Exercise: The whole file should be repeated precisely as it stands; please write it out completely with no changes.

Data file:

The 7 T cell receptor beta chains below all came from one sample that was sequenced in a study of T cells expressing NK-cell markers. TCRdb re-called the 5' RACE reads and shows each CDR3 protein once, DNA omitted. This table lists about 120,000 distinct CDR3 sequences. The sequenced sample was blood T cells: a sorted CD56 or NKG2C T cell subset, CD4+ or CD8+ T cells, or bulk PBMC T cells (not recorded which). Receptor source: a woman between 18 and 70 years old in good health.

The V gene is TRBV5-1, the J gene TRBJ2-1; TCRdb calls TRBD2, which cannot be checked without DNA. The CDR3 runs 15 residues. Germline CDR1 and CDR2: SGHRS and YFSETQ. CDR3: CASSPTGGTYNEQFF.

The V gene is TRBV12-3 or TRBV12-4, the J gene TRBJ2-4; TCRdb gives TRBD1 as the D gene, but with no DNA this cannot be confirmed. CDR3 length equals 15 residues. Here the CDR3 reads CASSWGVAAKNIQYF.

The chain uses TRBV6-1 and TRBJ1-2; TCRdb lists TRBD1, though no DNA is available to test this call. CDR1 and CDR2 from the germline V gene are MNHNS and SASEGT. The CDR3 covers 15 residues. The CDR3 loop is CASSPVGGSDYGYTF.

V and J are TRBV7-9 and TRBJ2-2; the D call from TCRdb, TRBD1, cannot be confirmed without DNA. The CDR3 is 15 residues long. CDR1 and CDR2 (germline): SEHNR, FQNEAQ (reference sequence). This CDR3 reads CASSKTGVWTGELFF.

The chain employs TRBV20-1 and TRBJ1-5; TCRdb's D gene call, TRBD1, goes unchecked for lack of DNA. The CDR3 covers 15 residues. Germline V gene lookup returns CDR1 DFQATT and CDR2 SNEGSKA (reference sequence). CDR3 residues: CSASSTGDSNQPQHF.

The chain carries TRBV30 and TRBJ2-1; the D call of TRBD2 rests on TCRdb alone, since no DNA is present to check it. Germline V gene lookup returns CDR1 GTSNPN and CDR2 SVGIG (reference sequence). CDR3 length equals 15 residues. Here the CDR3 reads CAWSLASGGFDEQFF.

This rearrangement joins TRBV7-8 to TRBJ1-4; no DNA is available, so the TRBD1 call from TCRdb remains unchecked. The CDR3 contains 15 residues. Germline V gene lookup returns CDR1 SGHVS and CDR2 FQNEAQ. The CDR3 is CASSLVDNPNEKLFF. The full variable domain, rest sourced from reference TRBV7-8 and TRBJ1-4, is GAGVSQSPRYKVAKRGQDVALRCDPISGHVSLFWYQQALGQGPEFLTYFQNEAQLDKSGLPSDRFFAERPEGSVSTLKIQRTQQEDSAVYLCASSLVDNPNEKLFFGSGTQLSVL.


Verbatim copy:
The 7 T cell receptor beta chains below all came from one sample that was sequenced in a study of T cells expressing NK-cell markers. TCRdb re-called the 5' RACE reads and shows each CDR3 protein once, DNA omitted. This table lists about 120,000 distinct CDR3 sequences. The sequenced sample was blood T cells: a sorted CD56 or NKG2C T cell subset, CD4+ or CD8+ T cells, or bulk PBMC T cells (not recorded which). Receptor source: a woman between 18 and 70 years old in good health.

The V gene is TRBV5-1, the J gene TRBJ2-1; TCRdb calls TRBD2, which cannot be checked without DNA. The CDR3 runs 15 residues. Germline CDR1 and CDR2: SGHRS and YFSETQ. CDR3: CASSPTGGTYNEQFF.

The V gene is TRBV12-3 or TRBV12-4, the J gene TRBJ2-4; TCRdb gives TRBD1 as the D gene, but with no DNA this cannot be confirmed. CDR3 length equals 15 residues. Here the CDR3 reads CASSWGVAAKNIQYF.

The chain uses TRBV6-1 and TRBJ1-2; TCRdb lists TRBD1, though no DNA is available to test this call. CDR1 and CDR2 from the germline V gene are MNHNS and SASEGT. The CDR3 covers 15 residues. The CDR3 loop is CASSPVGGSDYGYTF.

V and J are TRBV7-9 and TRBJ2-2; the D call from TCRdb, TRBD1, cannot be confirmed without DNA. The CDR3 is 15 residues long. CDR1 and CDR2 (germline): SEHNR, FQNEAQ (reference sequence). This CDR3 reads CASSKTGVWTGELFF.

The chain employs TRBV20-1 and TRBJ1-5; TCRdb's D gene call, TRBD1, goes unchecked for lack of DNA. The CDR3 covers 15 residues. Germline V gene lookup returns CDR1 DFQATT and CDR2 SNEGSKA (reference sequence). CDR3 residues: CSASSTGDSNQPQHF.

The chain carries TRBV30 and TRBJ2-1; the D call of TRBD2 rests on TCRdb alone, since no DNA is present to check it. Germline V gene lookup returns CDR1 GTSNPN and CDR2 SVGIG (reference sequence). CDR3 length equals 15 residues. Here the CDR3 reads CAWSLASGGFDEQFF.

This rearrangement joins TRBV7-8 to TRBJ1-4; no DNA is available, so the TRBD1 call from TCRdb remains unchecked. The CDR3 contains 15 residues. Germline V gene lookup returns CDR1 SGHVS and CDR2 FQNEAQ. The CDR3 is CASSLVDNPNEKLFF. The full variable domain, rest sourced from reference TRBV7-8 and TRBJ1-4, is GAGVSQSPRYKVAKRGQDVALRCDPISGHVSLFWYQQALGQGPEFLTYFQNEAQLDKSGLPSDRFFAERPEGSVSTLKIQRTQQEDSAVYLCASSLVDNPNEKLFFGSGTQLSVL.